FIG. 4 is a block diagram showing in enlargement the connection between first and second oscillators 24 and 25 shown in FIG. 3. The first oscillator 24 has its output connected to the UART 23 and the frequency divider 26, and outputs a first clock of a first frequency f1 directly to the UART 23. The frequency divider 26 divides the first frequency f1 in a manner which will be described later, and outputs the resultant clock signal. The second oscillator 25 has its output connected to the frequency selector 27, which comprises a switch circuit, for example, and supplies a second clock with a second frequency f2 to the frequency selector 27. The frequency selector 27 receives the clock with the divided frequency from the frequency divider 26, and selectively outputs either the second frequency or the divided frequency to the IC card 1 in accordance with an instruction from the controller 3.
FIG. 5 is a block diagram exemplifying the structure of the frequency divider 26 shown in FIG. 4. The frequency divider 26 comprises a plurality of cascade-connected D-type flip-flops (D-F/F) 30, for example. The clock output from the first oscillator 24 is connected to a clock input section CP of the D-type flip-flop 30-1 of the first stage in the frequency divider 26. The D-type flip-flop 30-1 has its output Q connected to an input D. The output Q is connected to a clock input section CP of the D-type flip-flop 30-2 of the second stage. In this manner, n D-type flip-flops are cascade-connected. When the frequency of the output clock from the first oscillator 24 is f1, a clock of a frequency of f1/2n Hz will appear on the output Q of the D-flip-flop 30-n of the n-th stage. Thus, the frequency selector 27 can select one of the second frequency f2 for resetting, and the individual frequencies f1/2, f1/22, . . . , f1/2n obtained by dividing the first frequency f1 for normal operation. For example, to provide the rate of 9600 bps with the frequency f1=4.9152 MHz, nine D-type flip-flops should be used.
According to the present invention, as described above, it is possible to ensure data exchange using existing hardware such as a UART using the conventional clock, while supplying a new clock whose frequency (second frequency) will not be the rate of 1200 bps even by 2n frequency division, to the IC card.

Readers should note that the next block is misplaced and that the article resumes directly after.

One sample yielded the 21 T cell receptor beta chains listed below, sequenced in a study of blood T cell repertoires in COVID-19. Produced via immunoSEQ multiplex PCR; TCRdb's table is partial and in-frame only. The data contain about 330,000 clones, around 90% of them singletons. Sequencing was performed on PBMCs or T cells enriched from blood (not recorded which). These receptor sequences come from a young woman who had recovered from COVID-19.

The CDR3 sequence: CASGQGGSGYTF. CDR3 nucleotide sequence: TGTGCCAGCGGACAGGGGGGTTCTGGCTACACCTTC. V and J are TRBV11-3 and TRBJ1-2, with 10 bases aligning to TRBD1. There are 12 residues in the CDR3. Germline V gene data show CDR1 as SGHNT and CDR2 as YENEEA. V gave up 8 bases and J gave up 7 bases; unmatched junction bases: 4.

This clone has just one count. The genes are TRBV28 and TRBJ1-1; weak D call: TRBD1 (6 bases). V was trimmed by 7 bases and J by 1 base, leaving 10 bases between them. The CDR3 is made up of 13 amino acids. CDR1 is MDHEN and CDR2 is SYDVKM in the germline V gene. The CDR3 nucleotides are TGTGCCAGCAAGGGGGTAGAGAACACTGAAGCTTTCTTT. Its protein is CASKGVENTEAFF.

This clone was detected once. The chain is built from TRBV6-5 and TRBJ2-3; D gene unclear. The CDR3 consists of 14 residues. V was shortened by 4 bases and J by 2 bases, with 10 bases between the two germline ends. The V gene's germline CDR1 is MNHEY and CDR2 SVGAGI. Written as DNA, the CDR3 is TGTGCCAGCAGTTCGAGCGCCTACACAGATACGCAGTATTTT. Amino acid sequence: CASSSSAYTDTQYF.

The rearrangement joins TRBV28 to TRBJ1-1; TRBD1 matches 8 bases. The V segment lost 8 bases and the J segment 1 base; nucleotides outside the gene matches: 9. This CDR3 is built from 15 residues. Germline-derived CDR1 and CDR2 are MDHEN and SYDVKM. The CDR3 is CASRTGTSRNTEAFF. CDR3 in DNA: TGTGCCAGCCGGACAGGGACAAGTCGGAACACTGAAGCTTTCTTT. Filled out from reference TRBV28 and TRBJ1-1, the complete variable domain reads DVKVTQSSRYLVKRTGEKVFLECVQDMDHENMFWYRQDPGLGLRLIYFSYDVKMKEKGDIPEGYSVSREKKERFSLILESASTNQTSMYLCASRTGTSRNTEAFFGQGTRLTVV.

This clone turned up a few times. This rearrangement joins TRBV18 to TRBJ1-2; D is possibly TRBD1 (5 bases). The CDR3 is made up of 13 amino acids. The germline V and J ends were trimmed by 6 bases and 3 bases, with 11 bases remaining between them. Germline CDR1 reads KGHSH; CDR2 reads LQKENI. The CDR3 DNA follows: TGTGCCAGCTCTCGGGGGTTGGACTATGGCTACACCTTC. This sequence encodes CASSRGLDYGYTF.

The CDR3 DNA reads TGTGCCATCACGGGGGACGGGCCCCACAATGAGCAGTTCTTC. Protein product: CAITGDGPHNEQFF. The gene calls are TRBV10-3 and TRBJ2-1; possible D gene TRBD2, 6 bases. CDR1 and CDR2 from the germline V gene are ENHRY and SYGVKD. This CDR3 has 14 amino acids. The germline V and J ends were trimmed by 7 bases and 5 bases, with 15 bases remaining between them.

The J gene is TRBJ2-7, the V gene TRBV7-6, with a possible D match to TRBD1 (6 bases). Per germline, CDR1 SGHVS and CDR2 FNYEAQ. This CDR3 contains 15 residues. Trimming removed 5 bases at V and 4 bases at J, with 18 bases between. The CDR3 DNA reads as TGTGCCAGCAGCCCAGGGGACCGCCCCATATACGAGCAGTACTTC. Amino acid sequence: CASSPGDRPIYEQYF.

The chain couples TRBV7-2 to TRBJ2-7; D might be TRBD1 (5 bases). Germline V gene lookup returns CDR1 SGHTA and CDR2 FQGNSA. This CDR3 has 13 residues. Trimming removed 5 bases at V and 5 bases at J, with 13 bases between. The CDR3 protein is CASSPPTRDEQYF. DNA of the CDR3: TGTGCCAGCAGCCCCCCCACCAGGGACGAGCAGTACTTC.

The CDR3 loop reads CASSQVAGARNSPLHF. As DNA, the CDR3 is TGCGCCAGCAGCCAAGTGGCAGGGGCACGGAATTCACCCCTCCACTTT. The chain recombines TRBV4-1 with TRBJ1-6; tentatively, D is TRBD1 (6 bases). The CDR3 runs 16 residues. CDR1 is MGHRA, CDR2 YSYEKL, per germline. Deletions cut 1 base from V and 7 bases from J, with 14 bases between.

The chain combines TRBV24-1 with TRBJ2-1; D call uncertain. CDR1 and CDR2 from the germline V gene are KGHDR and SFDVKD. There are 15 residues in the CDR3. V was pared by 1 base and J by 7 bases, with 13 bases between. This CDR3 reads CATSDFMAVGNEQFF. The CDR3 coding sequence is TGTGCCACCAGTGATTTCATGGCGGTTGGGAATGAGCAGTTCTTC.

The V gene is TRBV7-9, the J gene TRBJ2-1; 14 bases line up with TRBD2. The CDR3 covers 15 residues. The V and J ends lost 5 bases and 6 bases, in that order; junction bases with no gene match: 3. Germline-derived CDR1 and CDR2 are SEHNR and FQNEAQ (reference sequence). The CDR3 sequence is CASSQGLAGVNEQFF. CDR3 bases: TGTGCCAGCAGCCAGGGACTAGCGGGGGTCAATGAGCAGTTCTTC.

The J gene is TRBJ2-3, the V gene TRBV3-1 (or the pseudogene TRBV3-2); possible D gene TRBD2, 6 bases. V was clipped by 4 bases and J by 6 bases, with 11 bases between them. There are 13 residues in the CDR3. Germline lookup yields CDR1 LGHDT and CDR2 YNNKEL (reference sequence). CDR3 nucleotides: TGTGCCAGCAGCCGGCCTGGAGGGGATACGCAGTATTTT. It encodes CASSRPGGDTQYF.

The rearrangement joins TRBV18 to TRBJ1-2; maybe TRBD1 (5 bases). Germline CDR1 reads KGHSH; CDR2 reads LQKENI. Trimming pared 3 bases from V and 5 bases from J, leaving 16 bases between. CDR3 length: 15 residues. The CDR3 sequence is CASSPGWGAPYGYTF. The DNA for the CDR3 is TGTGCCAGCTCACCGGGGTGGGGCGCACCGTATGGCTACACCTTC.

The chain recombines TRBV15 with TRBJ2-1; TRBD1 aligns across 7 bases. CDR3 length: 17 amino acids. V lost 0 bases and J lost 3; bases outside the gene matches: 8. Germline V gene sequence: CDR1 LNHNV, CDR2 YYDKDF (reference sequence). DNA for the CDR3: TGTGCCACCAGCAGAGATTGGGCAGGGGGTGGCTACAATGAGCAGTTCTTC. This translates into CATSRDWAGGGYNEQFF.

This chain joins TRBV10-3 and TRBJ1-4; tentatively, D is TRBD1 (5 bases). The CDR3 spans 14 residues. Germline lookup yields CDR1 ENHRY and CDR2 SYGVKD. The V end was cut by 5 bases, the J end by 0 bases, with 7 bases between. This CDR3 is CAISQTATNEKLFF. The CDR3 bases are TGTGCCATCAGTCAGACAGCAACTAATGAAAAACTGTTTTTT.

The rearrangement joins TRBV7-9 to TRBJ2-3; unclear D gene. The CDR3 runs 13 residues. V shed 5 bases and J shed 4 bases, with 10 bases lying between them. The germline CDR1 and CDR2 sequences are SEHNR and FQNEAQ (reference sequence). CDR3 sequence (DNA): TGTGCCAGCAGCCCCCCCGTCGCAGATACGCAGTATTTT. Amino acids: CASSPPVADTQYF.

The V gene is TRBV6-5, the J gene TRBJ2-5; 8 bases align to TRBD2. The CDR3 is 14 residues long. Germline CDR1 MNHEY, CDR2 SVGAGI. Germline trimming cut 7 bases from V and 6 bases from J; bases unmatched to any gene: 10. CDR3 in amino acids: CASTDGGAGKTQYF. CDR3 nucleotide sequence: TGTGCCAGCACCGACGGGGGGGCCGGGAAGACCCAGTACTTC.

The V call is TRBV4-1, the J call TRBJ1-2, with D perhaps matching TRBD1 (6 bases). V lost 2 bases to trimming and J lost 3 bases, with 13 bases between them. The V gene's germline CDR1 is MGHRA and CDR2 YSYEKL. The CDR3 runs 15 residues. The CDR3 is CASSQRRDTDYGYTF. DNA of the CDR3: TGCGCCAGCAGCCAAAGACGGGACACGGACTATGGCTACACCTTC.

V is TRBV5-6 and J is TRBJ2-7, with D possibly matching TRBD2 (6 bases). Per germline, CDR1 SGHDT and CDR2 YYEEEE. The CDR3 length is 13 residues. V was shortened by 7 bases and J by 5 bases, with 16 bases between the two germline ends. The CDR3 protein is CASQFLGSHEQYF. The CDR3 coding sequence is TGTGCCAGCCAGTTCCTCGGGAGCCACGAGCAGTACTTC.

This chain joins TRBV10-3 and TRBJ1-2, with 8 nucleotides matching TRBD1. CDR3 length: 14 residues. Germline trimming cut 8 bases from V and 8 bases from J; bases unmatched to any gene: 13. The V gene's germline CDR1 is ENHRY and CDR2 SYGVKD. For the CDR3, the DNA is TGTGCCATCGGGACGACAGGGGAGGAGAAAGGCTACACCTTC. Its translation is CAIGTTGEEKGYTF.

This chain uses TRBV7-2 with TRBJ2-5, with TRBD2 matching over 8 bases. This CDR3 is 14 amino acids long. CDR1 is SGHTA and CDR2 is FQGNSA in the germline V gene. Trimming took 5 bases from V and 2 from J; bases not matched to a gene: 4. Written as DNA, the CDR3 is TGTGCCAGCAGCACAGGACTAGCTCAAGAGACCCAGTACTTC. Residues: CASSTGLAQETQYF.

Additional advantages and modifications will readily occur to those skilled in the art. Therefore, the invention in its broader aspects is not limited to the specific details, and representative devices shown and described herein. Accordingly, various modifications may be made without departing from the spirit or scope of the general inventive concept as defined by the appended claims and their equivalents.
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|US6808113 *||Feb 1, 2002||Oct 26, 2004||Fujitsu Limited||Clock frequency control method and device, and IC card reading/writing apparatus using the same|
|US6971582 *||Jul 10, 2002||Dec 6, 2005||Samsung Electronics Co., Ltd.||Memory card, digital device, and method of data interfacing between memory card and digital device|
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|US7958366 *||Jun 7, 2011||Sony Corporation||Information processing system|
|US20030024984 *||Feb 1, 2002||Feb 6, 2003||Fujitsu Limited||Clock frequency control method and device, and IC card reading/writing apparatus using the same|
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|US20070192603 *||Apr 18, 2007||Aug 16, 2007||Sony Corporation||Information processing system|
|U.S. Classification||375/354, 375/377|
|International Classification||G06F1/08, H04L29/10, H04L29/12, G06K17/00, G06K7/00|
|Cooperative Classification||G06K7/0086, G06K7/0008, G06K7/0013|
|European Classification||G06K7/00K, G06K7/00K9, G06K7/00E|